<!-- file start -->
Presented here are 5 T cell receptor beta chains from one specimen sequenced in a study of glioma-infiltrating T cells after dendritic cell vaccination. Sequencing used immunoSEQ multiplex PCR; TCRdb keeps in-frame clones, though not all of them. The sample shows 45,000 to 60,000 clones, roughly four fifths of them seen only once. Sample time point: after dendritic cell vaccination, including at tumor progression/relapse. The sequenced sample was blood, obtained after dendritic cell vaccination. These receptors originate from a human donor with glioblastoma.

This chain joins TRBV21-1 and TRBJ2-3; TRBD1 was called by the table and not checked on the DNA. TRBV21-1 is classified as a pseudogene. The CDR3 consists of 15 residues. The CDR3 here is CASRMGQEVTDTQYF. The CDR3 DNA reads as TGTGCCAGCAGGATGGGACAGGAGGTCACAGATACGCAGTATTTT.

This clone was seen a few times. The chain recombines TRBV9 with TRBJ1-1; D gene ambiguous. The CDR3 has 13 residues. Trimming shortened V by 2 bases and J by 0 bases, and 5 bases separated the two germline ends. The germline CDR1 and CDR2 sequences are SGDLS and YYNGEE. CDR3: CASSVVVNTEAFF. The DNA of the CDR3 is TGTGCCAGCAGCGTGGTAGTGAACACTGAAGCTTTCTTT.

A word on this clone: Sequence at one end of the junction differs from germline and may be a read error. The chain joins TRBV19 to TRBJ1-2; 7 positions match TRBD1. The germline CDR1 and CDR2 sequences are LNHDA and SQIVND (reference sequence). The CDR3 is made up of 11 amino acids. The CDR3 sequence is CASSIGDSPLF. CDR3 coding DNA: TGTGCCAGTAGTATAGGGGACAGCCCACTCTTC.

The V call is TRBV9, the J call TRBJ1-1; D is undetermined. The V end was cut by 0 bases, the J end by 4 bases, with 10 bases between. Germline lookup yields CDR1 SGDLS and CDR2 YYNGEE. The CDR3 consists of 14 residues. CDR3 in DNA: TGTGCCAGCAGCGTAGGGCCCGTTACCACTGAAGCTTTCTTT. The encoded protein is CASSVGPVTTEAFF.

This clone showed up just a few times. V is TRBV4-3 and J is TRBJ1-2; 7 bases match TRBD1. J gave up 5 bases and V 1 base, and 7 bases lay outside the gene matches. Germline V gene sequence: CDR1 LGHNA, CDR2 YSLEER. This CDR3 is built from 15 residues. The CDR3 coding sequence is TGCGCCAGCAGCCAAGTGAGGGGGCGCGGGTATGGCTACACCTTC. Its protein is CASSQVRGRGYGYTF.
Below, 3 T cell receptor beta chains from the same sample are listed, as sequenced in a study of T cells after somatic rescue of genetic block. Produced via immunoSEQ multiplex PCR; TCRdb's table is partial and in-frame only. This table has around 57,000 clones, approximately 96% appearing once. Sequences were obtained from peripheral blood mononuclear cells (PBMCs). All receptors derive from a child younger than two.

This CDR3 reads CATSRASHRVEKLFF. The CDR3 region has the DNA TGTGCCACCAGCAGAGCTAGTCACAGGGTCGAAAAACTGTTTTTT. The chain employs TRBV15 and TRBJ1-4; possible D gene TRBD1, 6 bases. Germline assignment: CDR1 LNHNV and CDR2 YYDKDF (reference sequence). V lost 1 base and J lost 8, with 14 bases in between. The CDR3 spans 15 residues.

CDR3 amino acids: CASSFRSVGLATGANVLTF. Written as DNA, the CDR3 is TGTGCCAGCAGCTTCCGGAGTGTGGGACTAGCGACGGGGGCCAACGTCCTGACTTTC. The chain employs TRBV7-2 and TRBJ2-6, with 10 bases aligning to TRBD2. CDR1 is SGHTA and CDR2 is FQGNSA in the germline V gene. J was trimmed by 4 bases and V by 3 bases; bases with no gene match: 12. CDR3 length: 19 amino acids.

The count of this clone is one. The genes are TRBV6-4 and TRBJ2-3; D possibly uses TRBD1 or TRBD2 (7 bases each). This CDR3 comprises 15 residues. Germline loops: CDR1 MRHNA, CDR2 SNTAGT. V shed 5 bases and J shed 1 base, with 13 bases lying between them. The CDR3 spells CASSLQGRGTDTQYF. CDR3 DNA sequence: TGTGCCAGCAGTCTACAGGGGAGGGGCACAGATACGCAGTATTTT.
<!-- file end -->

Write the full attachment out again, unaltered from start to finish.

Presented here are 5 T cell receptor beta chains from one specimen sequenced in a study of glioma-infiltrating T cells after dendritic cell vaccination. Sequencing used immunoSEQ multiplex PCR; TCRdb keeps in-frame clones, though not all of them. The sample shows 45,000 to 60,000 clones, roughly four fifths of them seen only once. Sample time point: after dendritic cell vaccination, including at tumor progression/relapse. The sequenced sample was blood, obtained after dendritic cell vaccination. These receptors originate from a human donor with glioblastoma.

This chain joins TRBV21-1 and TRBJ2-3; TRBD1 was called by the table and not checked on the DNA. TRBV21-1 is classified as a pseudogene. The CDR3 consists of 15 residues. The CDR3 here is CASRMGQEVTDTQYF. The CDR3 DNA reads as TGTGCCAGCAGGATGGGACAGGAGGTCACAGATACGCAGTATTTT.

This clone was seen a few times. The chain recombines TRBV9 with TRBJ1-1; D gene ambiguous. The CDR3 has 13 residues. Trimming shortened V by 2 bases and J by 0 bases, and 5 bases separated the two germline ends. The germline CDR1 and CDR2 sequences are SGDLS and YYNGEE. CDR3: CASSVVVNTEAFF. The DNA of the CDR3 is TGTGCCAGCAGCGTGGTAGTGAACACTGAAGCTTTCTTT.

A word on this clone: Sequence at one end of the junction differs from germline and may be a read error. The chain joins TRBV19 to TRBJ1-2; 7 positions match TRBD1. The germline CDR1 and CDR2 sequences are LNHDA and SQIVND (reference sequence). The CDR3 is made up of 11 amino acids. The CDR3 sequence is CASSIGDSPLF. CDR3 coding DNA: TGTGCCAGTAGTATAGGGGACAGCCCACTCTTC.

The V call is TRBV9, the J call TRBJ1-1; D is undetermined. The V end was cut by 0 bases, the J end by 4 bases, with 10 bases between. Germline lookup yields CDR1 SGDLS and CDR2 YYNGEE. The CDR3 consists of 14 residues. CDR3 in DNA: TGTGCCAGCAGCGTAGGGCCCGTTACCACTGAAGCTTTCTTT. The encoded protein is CASSVGPVTTEAFF.

This clone showed up just a few times. V is TRBV4-3 and J is TRBJ1-2; 7 bases match TRBD1. J gave up 5 bases and V 1 base, and 7 bases lay outside the gene matches. Germline V gene sequence: CDR1 LGHNA, CDR2 YSLEER. This CDR3 is built from 15 residues. The CDR3 coding sequence is TGCGCCAGCAGCCAAGTGAGGGGGCGCGGGTATGGCTACACCTTC. Its protein is CASSQVRGRGYGYTF.
Below, 3 T cell receptor beta chains from the same sample are listed, as sequenced in a study of T cells after somatic rescue of genetic block. Produced via immunoSEQ multiplex PCR; TCRdb's table is partial and in-frame only. This table has around 57,000 clones, approximately 96% appearing once. Sequences were obtained from peripheral blood mononuclear cells (PBMCs). All receptors derive from a child younger than two.

This CDR3 reads CATSRASHRVEKLFF. The CDR3 region has the DNA TGTGCCACCAGCAGAGCTAGTCACAGGGTCGAAAAACTGTTTTTT. The chain employs TRBV15 and TRBJ1-4; possible D gene TRBD1, 6 bases. Germline assignment: CDR1 LNHNV and CDR2 YYDKDF (reference sequence). V lost 1 base and J lost 8, with 14 bases in between. The CDR3 spans 15 residues.

CDR3 amino acids: CASSFRSVGLATGANVLTF. Written as DNA, the CDR3 is TGTGCCAGCAGCTTCCGGAGTGTGGGACTAGCGACGGGGGCCAACGTCCTGACTTTC. The chain employs TRBV7-2 and TRBJ2-6, with 10 bases aligning to TRBD2. CDR1 is SGHTA and CDR2 is FQGNSA in the germline V gene. J was trimmed by 4 bases and V by 3 bases; bases with no gene match: 12. CDR3 length: 19 amino acids.

The count of this clone is one. The genes are TRBV6-4 and TRBJ2-3; D possibly uses TRBD1 or TRBD2 (7 bases each). This CDR3 comprises 15 residues. Germline loops: CDR1 MRHNA, CDR2 SNTAGT. V shed 5 bases and J shed 1 base, with 13 bases lying between them. The CDR3 spells CASSLQGRGTDTQYF. CDR3 DNA sequence: TGTGCCAGCAGTCTACAGGGGAGGGGCACAGATACGCAGTATTTT.